There was no slot for psychological posts. We wrote on Aging & Becoming. AC? No, not really. PR? No.  We’re currently writing a book on ‘Aging & Becoming’ and we thought that we would excerpt material already written. This was not the reality. Our posts were entirely new. We tried to keep to 500 words or less, knowing that 300-400 words was the ideal. Neither of us had any idea of the reception we would receive and we are extremely grateful at the number of people who commented and found the posts to be of value. Many commented regularly, many were brand new.

We individually hopped and commented around the list daily/nightly and left the link on those posts.<a href=”“>Garden of Eden Blog</a>. I’m not sure that yielded many comments for whatever reason. We always responded to comments on the Garden of Eden blog and reciprocated by visiting those blogs. There were amazing blogs. If I were to highlight only one, I would say Rosie Amber’s blog for her generosity of spirit in leaving 5 blog links for people to look at, daily, as well as her review of books – and this is a public thank you for her nod to my blog.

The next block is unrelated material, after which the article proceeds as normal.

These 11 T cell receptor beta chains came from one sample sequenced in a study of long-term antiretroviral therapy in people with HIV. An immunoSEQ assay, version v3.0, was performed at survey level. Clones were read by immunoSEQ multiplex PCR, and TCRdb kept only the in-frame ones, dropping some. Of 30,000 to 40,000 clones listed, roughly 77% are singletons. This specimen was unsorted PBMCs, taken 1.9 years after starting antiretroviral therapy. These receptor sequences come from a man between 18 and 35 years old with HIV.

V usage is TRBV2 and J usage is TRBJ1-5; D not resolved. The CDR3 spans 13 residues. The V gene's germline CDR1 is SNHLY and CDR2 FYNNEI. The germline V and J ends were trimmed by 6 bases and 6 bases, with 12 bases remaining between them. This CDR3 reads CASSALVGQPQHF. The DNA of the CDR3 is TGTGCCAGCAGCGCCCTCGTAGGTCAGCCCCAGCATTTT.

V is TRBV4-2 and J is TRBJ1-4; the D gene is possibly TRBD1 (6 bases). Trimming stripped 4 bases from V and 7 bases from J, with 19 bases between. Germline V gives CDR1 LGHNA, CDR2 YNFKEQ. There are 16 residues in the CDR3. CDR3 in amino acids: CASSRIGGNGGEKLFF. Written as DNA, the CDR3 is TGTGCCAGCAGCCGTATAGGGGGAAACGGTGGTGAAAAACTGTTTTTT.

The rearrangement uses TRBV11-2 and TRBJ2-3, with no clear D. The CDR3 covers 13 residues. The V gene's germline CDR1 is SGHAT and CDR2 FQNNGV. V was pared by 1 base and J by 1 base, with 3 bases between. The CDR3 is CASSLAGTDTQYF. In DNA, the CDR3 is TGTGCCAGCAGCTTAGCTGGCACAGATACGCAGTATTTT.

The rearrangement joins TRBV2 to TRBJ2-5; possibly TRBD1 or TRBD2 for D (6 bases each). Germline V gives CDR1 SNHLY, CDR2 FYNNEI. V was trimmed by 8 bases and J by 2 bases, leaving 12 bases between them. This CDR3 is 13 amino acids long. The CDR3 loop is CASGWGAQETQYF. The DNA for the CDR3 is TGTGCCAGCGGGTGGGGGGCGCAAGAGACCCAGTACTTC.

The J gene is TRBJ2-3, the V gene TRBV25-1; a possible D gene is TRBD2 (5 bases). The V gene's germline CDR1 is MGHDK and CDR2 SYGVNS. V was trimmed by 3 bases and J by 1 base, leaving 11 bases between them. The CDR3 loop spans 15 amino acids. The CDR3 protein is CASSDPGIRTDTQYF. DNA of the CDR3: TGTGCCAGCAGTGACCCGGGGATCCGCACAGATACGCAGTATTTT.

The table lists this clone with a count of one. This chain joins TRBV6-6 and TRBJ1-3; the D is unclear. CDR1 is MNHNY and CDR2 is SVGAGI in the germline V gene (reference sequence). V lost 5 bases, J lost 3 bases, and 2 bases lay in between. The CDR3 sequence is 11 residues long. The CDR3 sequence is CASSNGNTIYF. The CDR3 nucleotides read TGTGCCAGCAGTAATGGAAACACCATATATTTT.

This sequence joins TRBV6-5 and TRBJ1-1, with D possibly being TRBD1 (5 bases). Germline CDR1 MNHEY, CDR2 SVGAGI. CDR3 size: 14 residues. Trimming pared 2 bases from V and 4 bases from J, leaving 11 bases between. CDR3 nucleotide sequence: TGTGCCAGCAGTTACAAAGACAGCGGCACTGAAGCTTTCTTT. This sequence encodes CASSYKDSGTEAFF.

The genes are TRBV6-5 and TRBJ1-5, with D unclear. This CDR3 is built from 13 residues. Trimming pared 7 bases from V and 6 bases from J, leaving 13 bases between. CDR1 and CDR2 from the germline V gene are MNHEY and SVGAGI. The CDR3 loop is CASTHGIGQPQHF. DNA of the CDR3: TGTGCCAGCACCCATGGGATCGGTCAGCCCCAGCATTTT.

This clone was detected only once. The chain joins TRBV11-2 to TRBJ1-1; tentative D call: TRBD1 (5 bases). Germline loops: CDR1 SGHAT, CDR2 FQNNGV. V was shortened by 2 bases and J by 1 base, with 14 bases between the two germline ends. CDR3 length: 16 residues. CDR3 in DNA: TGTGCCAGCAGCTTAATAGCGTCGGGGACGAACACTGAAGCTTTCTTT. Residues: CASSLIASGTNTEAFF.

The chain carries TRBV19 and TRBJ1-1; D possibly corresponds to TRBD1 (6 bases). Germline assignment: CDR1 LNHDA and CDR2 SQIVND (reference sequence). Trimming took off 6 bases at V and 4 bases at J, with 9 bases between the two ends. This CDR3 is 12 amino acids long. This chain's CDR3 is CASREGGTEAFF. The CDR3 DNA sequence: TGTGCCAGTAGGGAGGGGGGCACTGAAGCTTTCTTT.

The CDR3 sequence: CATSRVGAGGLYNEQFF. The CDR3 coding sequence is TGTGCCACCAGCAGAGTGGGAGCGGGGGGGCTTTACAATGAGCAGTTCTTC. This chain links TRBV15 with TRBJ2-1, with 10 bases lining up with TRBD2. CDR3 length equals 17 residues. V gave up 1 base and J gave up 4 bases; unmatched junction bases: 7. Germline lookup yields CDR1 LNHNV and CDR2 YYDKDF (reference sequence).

Two posts I would heartily recommend for writing tips and expansion of ideas: & I will return to them.

There are so many I would like to thank but that would take up time and space. Damyanti and Guillie were always so helpful prior to April when I was battling to get the link up. Vidya says that when she tried to get to my/our posts she received “Error 403 found’ and was unable to check them out. This is the only instance I know of.

SPAM was a problem .. I reckon at least 8000 during the blog hop. Luckily Akismet spammed them. To date since blogging from approx April 2011, Akismet has blocked over 370,000. I wonder if this is from leaving tags on posts?

Many on the blog list did not ‘follow through’ with any regularity.

I am now following many more than before. How wonderful to have blogger friends from New Zealand, UK, US & South America! Thank you to those who are now following me.

I want to thank all of you, the hosts and co-hosts for yet another memorable April. And to all of you who supported The Garden of Eden posts, thank you so much. Your comments were wise and thoughtful and from them we learned much.

REFLECTIONS: Dr. Susan Schwartz